The State of Nature: An imagined utopian community slipping into Dystopia (Great Introduction)

Essay by Handel26University, Bachelor's February 2005

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The nature of man compels him to seek an environment within which he can reach his optimum level of happiness. Many men throughout history have conceptualized the idyllic society, the utopia, within which mankind lives in peace and contentment, thus fulfilling this desire. Some, such as Thomas More in his Utopia, have seen it necessarily as an artificial construction, built upon a system of law ensuring the rights of and providing for the individual. Others, such as Ovid in his vision of the Golden Age, and more radically Rousseau in his Discourse on the Origins of Inequality, emphasize the uncorrupted man, living before complex society frustrated his existence in harmony with nature. But rather than propose a "retire[ment] to the woods, " Rousseau went on to write The Social Contract, recognizing that if man is to reclaim his past happiness it needs to be through a system of government which ensures that happiness.

I have drawn a map of a utopian society that I discovered in the wilderness of Thought and Idea, at the foot of the mountain Perfection. The nation's founders named it the "State of Nature" because its creation was an attempt to match man's original state of contentment by guaranteeing it within a complex framework of laws and programs. They instituted a central authority, along with a powerful enforcement agency, to control the population and secure the happiness of the whole. This governmental structure, along with the state's carefully designed infrastructure, is what maintains the state to this day.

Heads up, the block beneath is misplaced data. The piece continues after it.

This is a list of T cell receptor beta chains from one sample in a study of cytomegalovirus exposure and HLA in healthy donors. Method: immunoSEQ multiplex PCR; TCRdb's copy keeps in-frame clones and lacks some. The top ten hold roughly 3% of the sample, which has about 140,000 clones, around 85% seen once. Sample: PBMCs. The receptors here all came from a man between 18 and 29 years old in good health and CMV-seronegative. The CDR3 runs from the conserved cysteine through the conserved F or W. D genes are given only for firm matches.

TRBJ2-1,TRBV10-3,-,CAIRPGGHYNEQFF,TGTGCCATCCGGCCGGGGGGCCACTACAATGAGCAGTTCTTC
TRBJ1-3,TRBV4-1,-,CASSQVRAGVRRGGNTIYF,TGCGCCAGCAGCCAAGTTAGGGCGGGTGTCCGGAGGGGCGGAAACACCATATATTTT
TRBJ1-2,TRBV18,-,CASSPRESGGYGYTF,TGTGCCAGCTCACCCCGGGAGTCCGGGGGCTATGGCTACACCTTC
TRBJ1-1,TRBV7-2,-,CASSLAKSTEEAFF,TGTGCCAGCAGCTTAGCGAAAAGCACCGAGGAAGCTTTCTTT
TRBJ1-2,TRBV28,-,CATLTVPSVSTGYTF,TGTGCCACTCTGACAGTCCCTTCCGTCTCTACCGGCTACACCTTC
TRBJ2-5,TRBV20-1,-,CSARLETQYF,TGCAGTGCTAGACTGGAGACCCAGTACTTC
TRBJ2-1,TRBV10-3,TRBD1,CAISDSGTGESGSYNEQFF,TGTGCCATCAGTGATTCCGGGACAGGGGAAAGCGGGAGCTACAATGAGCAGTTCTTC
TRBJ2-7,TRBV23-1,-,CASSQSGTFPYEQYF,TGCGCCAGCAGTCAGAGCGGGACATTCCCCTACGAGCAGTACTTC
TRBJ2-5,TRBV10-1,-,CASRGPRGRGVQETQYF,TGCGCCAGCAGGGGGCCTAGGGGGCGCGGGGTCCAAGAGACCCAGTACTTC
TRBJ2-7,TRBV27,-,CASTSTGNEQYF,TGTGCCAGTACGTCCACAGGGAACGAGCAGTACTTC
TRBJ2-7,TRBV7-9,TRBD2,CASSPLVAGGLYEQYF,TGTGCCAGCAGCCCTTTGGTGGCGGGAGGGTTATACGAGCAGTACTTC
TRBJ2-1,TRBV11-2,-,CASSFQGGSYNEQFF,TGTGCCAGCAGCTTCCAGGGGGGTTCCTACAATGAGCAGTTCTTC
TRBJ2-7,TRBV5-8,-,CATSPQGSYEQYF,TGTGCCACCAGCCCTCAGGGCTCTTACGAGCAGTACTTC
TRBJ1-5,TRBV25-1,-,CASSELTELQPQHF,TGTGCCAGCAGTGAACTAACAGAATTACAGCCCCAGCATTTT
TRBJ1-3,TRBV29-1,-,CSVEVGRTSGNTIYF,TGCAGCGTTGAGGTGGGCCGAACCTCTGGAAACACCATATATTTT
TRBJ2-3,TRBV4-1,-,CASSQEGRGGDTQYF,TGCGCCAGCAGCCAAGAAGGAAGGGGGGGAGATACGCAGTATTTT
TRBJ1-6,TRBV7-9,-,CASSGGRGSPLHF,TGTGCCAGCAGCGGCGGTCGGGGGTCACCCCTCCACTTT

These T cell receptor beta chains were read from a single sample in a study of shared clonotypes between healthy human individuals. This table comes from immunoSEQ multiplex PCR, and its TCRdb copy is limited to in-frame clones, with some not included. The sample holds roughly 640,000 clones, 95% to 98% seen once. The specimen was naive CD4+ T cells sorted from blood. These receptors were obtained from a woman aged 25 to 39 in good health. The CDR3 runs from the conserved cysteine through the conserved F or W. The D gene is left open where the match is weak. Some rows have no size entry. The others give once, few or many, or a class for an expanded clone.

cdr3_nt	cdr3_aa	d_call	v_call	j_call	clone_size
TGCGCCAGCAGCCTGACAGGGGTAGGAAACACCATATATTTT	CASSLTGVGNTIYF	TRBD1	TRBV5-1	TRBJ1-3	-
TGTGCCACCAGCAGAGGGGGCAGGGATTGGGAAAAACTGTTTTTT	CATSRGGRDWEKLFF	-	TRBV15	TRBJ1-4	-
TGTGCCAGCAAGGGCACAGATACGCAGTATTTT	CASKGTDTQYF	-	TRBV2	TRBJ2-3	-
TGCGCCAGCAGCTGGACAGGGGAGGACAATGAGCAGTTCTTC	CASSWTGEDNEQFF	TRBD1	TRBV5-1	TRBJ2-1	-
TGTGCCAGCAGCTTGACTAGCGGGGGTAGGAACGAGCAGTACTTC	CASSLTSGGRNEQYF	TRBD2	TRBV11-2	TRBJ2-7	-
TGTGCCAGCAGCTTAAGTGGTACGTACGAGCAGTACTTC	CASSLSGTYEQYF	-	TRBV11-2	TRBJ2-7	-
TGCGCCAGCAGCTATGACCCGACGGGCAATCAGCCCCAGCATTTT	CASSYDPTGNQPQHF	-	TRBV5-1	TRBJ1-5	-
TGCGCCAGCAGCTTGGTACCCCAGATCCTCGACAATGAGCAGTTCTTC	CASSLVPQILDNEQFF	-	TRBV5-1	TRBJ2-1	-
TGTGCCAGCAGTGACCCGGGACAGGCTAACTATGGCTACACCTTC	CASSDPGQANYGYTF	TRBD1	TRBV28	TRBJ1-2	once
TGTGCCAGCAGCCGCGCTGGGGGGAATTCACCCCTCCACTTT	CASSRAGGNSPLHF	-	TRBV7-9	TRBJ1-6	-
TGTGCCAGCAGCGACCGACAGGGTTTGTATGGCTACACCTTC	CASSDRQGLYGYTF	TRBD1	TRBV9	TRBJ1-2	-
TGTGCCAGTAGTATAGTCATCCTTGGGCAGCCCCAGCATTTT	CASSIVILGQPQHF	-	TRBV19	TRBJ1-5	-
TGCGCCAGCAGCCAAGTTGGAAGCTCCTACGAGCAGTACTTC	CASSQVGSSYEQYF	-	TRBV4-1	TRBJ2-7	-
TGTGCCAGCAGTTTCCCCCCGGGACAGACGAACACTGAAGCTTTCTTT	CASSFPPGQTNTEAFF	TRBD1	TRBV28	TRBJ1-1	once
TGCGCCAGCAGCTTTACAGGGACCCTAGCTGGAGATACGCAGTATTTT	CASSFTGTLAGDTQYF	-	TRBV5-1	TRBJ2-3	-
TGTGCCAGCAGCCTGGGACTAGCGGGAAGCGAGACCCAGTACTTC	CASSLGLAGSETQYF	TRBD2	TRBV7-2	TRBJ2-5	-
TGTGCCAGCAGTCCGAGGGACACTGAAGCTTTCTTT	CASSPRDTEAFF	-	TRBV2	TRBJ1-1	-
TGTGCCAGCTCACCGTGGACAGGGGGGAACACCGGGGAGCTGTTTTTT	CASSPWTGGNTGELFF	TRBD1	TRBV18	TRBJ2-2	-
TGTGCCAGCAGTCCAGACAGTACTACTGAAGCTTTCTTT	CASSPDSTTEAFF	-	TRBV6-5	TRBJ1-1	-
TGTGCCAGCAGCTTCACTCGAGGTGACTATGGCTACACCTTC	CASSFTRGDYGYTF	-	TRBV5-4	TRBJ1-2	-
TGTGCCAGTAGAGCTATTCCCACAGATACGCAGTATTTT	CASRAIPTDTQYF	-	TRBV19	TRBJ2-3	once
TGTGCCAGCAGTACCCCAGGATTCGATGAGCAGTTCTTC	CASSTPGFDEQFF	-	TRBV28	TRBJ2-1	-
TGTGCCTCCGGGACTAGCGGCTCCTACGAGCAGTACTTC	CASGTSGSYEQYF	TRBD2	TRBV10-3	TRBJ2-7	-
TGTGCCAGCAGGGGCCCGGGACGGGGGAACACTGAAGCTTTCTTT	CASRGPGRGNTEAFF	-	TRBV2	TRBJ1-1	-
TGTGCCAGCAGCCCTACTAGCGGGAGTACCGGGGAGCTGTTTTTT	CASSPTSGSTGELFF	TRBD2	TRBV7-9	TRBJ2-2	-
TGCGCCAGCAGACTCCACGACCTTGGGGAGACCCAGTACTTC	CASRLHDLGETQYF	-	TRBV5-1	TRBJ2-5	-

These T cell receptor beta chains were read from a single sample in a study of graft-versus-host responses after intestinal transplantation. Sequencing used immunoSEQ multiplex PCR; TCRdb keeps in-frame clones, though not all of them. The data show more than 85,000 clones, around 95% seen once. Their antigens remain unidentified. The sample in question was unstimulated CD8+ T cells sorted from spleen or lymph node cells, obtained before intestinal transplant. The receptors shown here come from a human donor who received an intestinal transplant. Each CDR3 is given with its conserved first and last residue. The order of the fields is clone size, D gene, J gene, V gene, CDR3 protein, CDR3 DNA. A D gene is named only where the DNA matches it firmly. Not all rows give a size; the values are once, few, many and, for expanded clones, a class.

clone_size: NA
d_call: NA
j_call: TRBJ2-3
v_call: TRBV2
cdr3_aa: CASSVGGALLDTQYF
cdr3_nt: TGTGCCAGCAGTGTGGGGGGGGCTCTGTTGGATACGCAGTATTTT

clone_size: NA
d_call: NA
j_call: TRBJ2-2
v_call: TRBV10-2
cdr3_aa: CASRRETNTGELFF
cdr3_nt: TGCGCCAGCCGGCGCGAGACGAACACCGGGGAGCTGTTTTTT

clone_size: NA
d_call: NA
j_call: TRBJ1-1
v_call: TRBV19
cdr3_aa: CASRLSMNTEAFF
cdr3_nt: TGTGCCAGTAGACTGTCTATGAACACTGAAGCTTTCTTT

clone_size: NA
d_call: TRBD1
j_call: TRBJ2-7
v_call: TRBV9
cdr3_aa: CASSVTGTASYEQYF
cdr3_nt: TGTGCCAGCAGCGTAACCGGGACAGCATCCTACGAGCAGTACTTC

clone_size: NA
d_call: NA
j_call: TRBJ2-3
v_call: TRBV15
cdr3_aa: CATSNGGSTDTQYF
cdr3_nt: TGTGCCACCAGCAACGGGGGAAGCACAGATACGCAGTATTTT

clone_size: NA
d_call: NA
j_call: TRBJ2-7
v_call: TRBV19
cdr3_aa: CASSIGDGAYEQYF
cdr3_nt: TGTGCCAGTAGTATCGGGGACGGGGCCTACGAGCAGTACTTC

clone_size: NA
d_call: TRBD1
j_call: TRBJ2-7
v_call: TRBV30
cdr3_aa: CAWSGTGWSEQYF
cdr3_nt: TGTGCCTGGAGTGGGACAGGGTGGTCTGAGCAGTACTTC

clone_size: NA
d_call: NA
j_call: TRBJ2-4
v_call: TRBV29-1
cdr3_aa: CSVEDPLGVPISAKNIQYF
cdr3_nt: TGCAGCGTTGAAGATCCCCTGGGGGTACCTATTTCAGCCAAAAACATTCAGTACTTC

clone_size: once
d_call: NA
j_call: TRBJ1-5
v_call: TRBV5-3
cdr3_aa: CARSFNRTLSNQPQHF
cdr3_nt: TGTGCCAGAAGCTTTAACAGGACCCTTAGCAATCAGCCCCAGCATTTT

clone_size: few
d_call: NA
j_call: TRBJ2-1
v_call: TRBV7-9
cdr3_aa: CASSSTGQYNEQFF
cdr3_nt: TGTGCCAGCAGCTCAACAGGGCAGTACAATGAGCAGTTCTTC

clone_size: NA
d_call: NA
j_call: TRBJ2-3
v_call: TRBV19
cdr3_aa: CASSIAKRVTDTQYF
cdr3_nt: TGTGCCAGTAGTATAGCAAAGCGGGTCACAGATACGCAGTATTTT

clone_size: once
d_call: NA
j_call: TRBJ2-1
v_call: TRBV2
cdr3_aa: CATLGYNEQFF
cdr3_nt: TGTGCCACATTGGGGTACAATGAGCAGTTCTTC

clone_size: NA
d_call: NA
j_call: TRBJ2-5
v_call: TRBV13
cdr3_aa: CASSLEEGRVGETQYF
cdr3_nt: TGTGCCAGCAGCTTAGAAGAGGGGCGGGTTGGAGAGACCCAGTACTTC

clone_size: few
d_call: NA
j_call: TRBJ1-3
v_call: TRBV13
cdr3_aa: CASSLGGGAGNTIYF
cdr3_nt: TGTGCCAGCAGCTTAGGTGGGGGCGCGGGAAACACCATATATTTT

Understanding the Law is the key to understanding the State of Nature. To protect against abuse or mistreatment of its citizens, the state was founded with a detailed set of laws guaranteeing personal safety and possessions. Also codified were the laws managing state operation and...